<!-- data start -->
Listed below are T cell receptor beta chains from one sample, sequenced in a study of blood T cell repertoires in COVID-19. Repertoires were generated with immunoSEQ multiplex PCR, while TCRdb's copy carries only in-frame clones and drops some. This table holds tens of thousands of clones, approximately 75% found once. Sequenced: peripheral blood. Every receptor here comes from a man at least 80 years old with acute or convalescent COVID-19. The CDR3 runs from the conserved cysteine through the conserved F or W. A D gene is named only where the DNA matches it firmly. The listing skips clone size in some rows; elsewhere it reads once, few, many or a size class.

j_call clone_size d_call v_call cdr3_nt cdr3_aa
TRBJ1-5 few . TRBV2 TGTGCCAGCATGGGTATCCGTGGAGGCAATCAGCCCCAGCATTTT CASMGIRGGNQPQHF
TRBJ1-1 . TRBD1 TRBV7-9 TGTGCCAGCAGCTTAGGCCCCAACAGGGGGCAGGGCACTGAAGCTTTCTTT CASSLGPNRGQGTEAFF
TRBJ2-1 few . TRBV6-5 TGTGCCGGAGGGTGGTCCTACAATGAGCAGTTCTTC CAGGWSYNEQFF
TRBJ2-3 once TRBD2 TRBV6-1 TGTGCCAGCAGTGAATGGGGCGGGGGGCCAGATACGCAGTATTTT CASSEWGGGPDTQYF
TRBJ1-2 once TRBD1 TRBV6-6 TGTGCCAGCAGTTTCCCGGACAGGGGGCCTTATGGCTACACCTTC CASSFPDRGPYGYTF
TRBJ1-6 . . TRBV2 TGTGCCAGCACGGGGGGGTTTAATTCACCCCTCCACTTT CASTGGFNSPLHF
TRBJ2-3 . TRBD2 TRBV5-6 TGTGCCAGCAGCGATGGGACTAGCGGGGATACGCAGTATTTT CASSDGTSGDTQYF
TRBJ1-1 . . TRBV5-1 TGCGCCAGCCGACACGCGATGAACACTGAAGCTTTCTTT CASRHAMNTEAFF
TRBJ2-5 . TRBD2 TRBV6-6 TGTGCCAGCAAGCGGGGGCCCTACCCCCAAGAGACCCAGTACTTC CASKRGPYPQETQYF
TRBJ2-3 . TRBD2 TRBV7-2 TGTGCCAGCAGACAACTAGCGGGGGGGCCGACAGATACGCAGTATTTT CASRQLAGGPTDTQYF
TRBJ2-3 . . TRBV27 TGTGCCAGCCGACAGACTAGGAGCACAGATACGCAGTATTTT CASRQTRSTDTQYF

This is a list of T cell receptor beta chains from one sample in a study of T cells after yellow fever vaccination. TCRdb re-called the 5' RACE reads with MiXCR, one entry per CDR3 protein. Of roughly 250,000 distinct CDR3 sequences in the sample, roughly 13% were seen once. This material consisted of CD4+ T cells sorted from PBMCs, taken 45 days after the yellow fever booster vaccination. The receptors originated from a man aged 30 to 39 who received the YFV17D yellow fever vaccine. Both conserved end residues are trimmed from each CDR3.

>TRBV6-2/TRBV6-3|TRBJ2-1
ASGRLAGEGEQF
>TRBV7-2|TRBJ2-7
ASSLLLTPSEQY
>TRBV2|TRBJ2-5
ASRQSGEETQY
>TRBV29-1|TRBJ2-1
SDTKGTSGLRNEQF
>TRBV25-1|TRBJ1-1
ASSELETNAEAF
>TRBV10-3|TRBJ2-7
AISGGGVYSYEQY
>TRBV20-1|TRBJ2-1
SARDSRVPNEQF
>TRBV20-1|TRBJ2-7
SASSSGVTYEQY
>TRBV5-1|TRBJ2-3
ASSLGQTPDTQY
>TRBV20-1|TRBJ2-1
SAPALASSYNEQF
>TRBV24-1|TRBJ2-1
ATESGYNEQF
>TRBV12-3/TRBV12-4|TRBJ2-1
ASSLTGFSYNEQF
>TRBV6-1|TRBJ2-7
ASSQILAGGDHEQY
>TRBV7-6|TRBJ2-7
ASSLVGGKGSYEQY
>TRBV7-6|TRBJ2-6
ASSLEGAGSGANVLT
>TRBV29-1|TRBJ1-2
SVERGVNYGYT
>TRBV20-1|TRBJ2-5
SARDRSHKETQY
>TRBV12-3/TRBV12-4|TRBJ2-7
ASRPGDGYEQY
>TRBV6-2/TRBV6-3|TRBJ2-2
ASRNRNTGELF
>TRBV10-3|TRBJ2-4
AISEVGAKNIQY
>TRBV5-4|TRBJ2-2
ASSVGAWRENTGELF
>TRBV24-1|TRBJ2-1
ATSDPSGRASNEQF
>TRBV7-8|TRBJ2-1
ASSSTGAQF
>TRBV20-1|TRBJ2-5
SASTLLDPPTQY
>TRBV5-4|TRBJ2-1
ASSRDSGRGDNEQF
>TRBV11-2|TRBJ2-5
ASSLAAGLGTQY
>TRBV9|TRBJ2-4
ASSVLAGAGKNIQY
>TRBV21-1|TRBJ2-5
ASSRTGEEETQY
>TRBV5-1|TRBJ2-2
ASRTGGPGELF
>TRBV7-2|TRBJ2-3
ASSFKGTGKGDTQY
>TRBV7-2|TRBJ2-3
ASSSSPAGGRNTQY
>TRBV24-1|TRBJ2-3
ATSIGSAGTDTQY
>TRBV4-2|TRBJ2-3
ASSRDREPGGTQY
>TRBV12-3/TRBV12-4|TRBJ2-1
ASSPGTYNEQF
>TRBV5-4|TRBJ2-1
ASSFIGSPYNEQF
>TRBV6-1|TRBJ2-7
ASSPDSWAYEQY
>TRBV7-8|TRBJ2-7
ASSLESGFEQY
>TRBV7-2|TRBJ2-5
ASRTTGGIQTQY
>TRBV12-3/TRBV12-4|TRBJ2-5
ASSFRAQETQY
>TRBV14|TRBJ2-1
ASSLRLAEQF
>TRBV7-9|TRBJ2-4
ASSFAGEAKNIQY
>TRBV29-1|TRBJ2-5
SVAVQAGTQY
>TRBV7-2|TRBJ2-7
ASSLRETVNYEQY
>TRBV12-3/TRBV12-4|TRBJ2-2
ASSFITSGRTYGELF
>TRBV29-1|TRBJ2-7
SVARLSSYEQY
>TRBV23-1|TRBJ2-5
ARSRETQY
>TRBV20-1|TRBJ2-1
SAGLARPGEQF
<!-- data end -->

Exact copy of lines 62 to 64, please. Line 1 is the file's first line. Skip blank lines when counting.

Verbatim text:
SASTLLDPPTQY
>TRBV5-4|TRBJ2-1
ASSRDSGRGDNEQF